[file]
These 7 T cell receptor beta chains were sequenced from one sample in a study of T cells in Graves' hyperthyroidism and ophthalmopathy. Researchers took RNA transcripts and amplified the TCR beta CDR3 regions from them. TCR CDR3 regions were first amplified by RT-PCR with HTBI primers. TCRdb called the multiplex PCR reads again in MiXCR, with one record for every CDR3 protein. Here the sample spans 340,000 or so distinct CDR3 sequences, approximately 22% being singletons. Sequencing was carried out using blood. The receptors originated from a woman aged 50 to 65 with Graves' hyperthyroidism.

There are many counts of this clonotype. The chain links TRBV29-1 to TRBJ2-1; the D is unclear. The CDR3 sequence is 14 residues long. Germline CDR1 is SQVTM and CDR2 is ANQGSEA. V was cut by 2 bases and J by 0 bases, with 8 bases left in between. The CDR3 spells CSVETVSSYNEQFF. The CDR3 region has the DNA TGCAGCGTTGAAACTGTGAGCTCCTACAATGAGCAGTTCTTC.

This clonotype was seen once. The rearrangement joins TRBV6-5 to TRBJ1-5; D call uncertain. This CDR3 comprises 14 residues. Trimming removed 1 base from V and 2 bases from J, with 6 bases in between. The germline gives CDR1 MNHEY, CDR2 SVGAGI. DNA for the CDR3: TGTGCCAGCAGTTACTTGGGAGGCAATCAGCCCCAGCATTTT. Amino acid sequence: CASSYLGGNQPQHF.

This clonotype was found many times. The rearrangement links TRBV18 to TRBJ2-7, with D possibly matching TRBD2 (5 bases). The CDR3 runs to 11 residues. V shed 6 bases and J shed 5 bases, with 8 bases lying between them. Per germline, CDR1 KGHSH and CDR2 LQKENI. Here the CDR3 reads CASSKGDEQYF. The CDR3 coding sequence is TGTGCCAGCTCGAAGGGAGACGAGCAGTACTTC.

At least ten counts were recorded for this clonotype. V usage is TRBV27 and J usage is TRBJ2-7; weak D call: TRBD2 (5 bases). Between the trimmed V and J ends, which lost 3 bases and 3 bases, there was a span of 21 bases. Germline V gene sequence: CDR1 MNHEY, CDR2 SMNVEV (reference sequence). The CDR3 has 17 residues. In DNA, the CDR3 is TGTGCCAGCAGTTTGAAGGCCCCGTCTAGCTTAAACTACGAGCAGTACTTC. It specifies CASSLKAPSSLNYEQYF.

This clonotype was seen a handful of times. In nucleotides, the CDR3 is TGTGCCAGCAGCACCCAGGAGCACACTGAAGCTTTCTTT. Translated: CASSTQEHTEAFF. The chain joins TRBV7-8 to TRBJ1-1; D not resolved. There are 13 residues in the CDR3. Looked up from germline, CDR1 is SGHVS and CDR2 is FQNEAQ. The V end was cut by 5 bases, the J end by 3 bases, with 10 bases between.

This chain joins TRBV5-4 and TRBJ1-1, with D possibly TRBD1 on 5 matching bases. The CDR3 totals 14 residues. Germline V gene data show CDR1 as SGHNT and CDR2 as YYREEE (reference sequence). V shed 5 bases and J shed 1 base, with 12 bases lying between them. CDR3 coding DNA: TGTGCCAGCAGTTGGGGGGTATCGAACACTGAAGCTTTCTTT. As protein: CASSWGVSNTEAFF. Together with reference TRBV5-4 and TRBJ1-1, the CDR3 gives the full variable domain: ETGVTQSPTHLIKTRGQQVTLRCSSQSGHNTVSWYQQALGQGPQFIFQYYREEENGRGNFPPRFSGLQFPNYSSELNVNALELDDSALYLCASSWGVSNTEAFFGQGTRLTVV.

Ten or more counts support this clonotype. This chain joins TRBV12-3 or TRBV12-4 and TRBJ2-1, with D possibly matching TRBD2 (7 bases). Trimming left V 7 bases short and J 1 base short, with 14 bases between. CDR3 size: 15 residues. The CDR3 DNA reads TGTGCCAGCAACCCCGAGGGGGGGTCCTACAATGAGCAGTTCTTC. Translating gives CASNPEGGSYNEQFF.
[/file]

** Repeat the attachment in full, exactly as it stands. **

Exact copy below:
These 7 T cell receptor beta chains were sequenced from one sample in a study of T cells in Graves' hyperthyroidism and ophthalmopathy. Researchers took RNA transcripts and amplified the TCR beta CDR3 regions from them. TCR CDR3 regions were first amplified by RT-PCR with HTBI primers. TCRdb called the multiplex PCR reads again in MiXCR, with one record for every CDR3 protein. Here the sample spans 340,000 or so distinct CDR3 sequences, approximately 22% being singletons. Sequencing was carried out using blood. The receptors originated from a woman aged 50 to 65 with Graves' hyperthyroidism.

There are many counts of this clonotype. The chain links TRBV29-1 to TRBJ2-1; the D is unclear. The CDR3 sequence is 14 residues long. Germline CDR1 is SQVTM and CDR2 is ANQGSEA. V was cut by 2 bases and J by 0 bases, with 8 bases left in between. The CDR3 spells CSVETVSSYNEQFF. The CDR3 region has the DNA TGCAGCGTTGAAACTGTGAGCTCCTACAATGAGCAGTTCTTC.

This clonotype was seen once. The rearrangement joins TRBV6-5 to TRBJ1-5; D call uncertain. This CDR3 comprises 14 residues. Trimming removed 1 base from V and 2 bases from J, with 6 bases in between. The germline gives CDR1 MNHEY, CDR2 SVGAGI. DNA for the CDR3: TGTGCCAGCAGTTACTTGGGAGGCAATCAGCCCCAGCATTTT. Amino acid sequence: CASSYLGGNQPQHF.

This clonotype was found many times. The rearrangement links TRBV18 to TRBJ2-7, with D possibly matching TRBD2 (5 bases). The CDR3 runs to 11 residues. V shed 6 bases and J shed 5 bases, with 8 bases lying between them. Per germline, CDR1 KGHSH and CDR2 LQKENI. Here the CDR3 reads CASSKGDEQYF. The CDR3 coding sequence is TGTGCCAGCTCGAAGGGAGACGAGCAGTACTTC.

At least ten counts were recorded for this clonotype. V usage is TRBV27 and J usage is TRBJ2-7; weak D call: TRBD2 (5 bases). Between the trimmed V and J ends, which lost 3 bases and 3 bases, there was a span of 21 bases. Germline V gene sequence: CDR1 MNHEY, CDR2 SMNVEV (reference sequence). The CDR3 has 17 residues. In DNA, the CDR3 is TGTGCCAGCAGTTTGAAGGCCCCGTCTAGCTTAAACTACGAGCAGTACTTC. It specifies CASSLKAPSSLNYEQYF.

This clonotype was seen a handful of times. In nucleotides, the CDR3 is TGTGCCAGCAGCACCCAGGAGCACACTGAAGCTTTCTTT. Translated: CASSTQEHTEAFF. The chain joins TRBV7-8 to TRBJ1-1; D not resolved. There are 13 residues in the CDR3. Looked up from germline, CDR1 is SGHVS and CDR2 is FQNEAQ. The V end was cut by 5 bases, the J end by 3 bases, with 10 bases between.

This chain joins TRBV5-4 and TRBJ1-1, with D possibly TRBD1 on 5 matching bases. The CDR3 totals 14 residues. Germline V gene data show CDR1 as SGHNT and CDR2 as YYREEE (reference sequence). V shed 5 bases and J shed 1 base, with 12 bases lying between them. CDR3 coding DNA: TGTGCCAGCAGTTGGGGGGTATCGAACACTGAAGCTTTCTTT. As protein: CASSWGVSNTEAFF. Together with reference TRBV5-4 and TRBJ1-1, the CDR3 gives the full variable domain: ETGVTQSPTHLIKTRGQQVTLRCSSQSGHNTVSWYQQALGQGPQFIFQYYREEENGRGNFPPRFSGLQFPNYSSELNVNALELDDSALYLCASSWGVSNTEAFFGQGTRLTVV.

Ten or more counts support this clonotype. This chain joins TRBV12-3 or TRBV12-4 and TRBJ2-1, with D possibly matching TRBD2 (7 bases). Trimming left V 7 bases short and J 1 base short, with 14 bases between. CDR3 size: 15 residues. The CDR3 DNA reads TGTGCCAGCAACCCCGAGGGGGGGTCCTACAATGAGCAGTTCTTC. Translating gives CASNPEGGSYNEQFF.